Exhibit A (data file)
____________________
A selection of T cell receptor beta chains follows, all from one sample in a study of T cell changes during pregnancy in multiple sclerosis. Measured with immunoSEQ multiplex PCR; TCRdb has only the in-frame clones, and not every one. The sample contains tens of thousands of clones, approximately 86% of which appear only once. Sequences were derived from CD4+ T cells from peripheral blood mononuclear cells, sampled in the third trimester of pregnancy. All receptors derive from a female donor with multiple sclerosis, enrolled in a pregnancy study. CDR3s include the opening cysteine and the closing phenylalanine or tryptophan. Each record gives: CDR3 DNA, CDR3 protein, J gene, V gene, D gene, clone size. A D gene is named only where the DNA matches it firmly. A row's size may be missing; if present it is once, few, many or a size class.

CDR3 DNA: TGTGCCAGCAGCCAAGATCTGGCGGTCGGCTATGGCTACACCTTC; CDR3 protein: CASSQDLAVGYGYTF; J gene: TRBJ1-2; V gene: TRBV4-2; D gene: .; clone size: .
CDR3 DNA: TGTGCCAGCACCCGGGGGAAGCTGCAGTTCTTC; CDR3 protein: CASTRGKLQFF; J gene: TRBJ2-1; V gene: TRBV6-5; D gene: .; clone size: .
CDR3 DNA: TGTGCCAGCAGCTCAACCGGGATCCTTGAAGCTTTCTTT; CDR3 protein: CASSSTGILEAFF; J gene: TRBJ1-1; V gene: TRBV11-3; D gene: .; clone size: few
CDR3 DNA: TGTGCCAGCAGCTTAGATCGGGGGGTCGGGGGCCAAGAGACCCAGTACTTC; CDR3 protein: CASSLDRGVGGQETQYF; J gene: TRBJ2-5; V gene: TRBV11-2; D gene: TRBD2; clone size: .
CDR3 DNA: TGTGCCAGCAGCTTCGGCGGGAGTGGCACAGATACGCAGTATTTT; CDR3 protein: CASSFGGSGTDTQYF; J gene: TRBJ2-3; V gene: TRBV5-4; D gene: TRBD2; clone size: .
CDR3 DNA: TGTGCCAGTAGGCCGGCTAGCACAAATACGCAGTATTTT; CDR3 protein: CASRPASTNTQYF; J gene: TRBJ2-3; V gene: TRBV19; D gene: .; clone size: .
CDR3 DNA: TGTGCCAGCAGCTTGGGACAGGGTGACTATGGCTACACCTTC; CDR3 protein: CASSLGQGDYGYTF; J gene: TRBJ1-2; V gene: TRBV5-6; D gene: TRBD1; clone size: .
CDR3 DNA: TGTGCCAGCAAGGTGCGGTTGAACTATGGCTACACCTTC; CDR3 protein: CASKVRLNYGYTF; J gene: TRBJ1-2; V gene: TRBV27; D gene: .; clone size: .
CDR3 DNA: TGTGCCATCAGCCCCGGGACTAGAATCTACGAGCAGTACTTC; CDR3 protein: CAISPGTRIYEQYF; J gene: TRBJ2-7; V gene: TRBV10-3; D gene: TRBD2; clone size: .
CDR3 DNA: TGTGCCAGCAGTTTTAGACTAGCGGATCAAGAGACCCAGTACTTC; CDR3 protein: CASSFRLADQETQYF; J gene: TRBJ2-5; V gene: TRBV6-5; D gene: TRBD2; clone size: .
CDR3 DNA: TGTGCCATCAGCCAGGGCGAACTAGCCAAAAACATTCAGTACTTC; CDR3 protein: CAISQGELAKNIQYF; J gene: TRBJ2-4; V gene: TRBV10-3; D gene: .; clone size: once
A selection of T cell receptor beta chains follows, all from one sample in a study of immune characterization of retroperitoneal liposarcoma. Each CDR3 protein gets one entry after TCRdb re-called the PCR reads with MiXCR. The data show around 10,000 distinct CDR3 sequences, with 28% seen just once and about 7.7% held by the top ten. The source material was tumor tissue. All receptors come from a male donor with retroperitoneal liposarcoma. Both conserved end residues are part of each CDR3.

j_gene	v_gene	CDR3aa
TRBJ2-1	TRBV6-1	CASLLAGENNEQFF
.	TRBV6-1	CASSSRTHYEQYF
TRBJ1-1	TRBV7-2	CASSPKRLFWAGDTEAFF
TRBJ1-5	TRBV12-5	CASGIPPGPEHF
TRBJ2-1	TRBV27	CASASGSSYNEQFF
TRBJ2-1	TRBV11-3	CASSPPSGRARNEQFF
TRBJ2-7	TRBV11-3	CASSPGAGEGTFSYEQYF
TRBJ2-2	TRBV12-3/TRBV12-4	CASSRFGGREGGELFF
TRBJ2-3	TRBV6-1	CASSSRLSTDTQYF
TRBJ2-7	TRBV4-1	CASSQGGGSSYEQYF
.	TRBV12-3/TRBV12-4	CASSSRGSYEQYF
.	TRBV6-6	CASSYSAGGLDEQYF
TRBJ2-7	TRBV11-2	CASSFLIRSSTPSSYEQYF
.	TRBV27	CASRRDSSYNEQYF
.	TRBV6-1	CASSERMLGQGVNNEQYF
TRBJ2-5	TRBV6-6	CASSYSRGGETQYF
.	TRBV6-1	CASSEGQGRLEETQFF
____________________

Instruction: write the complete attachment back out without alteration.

A selection of T cell receptor beta chains follows, all from one sample in a study of T cell changes during pregnancy in multiple sclerosis. Measured with immunoSEQ multiplex PCR; TCRdb has only the in-frame clones, and not every one. The sample contains tens of thousands of clones, approximately 86% of which appear only once. Sequences were derived from CD4+ T cells from peripheral blood mononuclear cells, sampled in the third trimester of pregnancy. All receptors derive from a female donor with multiple sclerosis, enrolled in a pregnancy study. CDR3s include the opening cysteine and the closing phenylalanine or tryptophan. Each record gives: CDR3 DNA, CDR3 protein, J gene, V gene, D gene, clone size. A D gene is named only where the DNA matches it firmly. A row's size may be missing; if present it is once, few, many or a size class.

CDR3 DNA: TGTGCCAGCAGCCAAGATCTGGCGGTCGGCTATGGCTACACCTTC; CDR3 protein: CASSQDLAVGYGYTF; J gene: TRBJ1-2; V gene: TRBV4-2; D gene: .; clone size: .
CDR3 DNA: TGTGCCAGCACCCGGGGGAAGCTGCAGTTCTTC; CDR3 protein: CASTRGKLQFF; J gene: TRBJ2-1; V gene: TRBV6-5; D gene: .; clone size: .
CDR3 DNA: TGTGCCAGCAGCTCAACCGGGATCCTTGAAGCTTTCTTT; CDR3 protein: CASSSTGILEAFF; J gene: TRBJ1-1; V gene: TRBV11-3; D gene: .; clone size: few
CDR3 DNA: TGTGCCAGCAGCTTAGATCGGGGGGTCGGGGGCCAAGAGACCCAGTACTTC; CDR3 protein: CASSLDRGVGGQETQYF; J gene: TRBJ2-5; V gene: TRBV11-2; D gene: TRBD2; clone size: .
CDR3 DNA: TGTGCCAGCAGCTTCGGCGGGAGTGGCACAGATACGCAGTATTTT; CDR3 protein: CASSFGGSGTDTQYF; J gene: TRBJ2-3; V gene: TRBV5-4; D gene: TRBD2; clone size: .
CDR3 DNA: TGTGCCAGTAGGCCGGCTAGCACAAATACGCAGTATTTT; CDR3 protein: CASRPASTNTQYF; J gene: TRBJ2-3; V gene: TRBV19; D gene: .; clone size: .
CDR3 DNA: TGTGCCAGCAGCTTGGGACAGGGTGACTATGGCTACACCTTC; CDR3 protein: CASSLGQGDYGYTF; J gene: TRBJ1-2; V gene: TRBV5-6; D gene: TRBD1; clone size: .
CDR3 DNA: TGTGCCAGCAAGGTGCGGTTGAACTATGGCTACACCTTC; CDR3 protein: CASKVRLNYGYTF; J gene: TRBJ1-2; V gene: TRBV27; D gene: .; clone size: .
CDR3 DNA: TGTGCCATCAGCCCCGGGACTAGAATCTACGAGCAGTACTTC; CDR3 protein: CAISPGTRIYEQYF; J gene: TRBJ2-7; V gene: TRBV10-3; D gene: TRBD2; clone size: .
CDR3 DNA: TGTGCCAGCAGTTTTAGACTAGCGGATCAAGAGACCCAGTACTTC; CDR3 protein: CASSFRLADQETQYF; J gene: TRBJ2-5; V gene: TRBV6-5; D gene: TRBD2; clone size: .
CDR3 DNA: TGTGCCATCAGCCAGGGCGAACTAGCCAAAAACATTCAGTACTTC; CDR3 protein: CAISQGELAKNIQYF; J gene: TRBJ2-4; V gene: TRBV10-3; D gene: .; clone size: once
A selection of T cell receptor beta chains follows, all from one sample in a study of immune characterization of retroperitoneal liposarcoma. Each CDR3 protein gets one entry after TCRdb re-called the PCR reads with MiXCR. The data show around 10,000 distinct CDR3 sequences, with 28% seen just once and about 7.7% held by the top ten. The source material was tumor tissue. All receptors come from a male donor with retroperitoneal liposarcoma. Both conserved end residues are part of each CDR3.

j_gene	v_gene	CDR3aa
TRBJ2-1	TRBV6-1	CASLLAGENNEQFF
.	TRBV6-1	CASSSRTHYEQYF
TRBJ1-1	TRBV7-2	CASSPKRLFWAGDTEAFF
TRBJ1-5	TRBV12-5	CASGIPPGPEHF
TRBJ2-1	TRBV27	CASASGSSYNEQFF
TRBJ2-1	TRBV11-3	CASSPPSGRARNEQFF
TRBJ2-7	TRBV11-3	CASSPGAGEGTFSYEQYF
TRBJ2-2	TRBV12-3/TRBV12-4	CASSRFGGREGGELFF
TRBJ2-3	TRBV6-1	CASSSRLSTDTQYF
TRBJ2-7	TRBV4-1	CASSQGGGSSYEQYF
.	TRBV12-3/TRBV12-4	CASSSRGSYEQYF
.	TRBV6-6	CASSYSAGGLDEQYF
TRBJ2-7	TRBV11-2	CASSFLIRSSTPSSYEQYF
.	TRBV27	CASRRDSSYNEQYF
.	TRBV6-1	CASSERMLGQGVNNEQYF
TRBJ2-5	TRBV6-6	CASSYSRGGETQYF
.	TRBV6-1	CASSEGQGRLEETQFF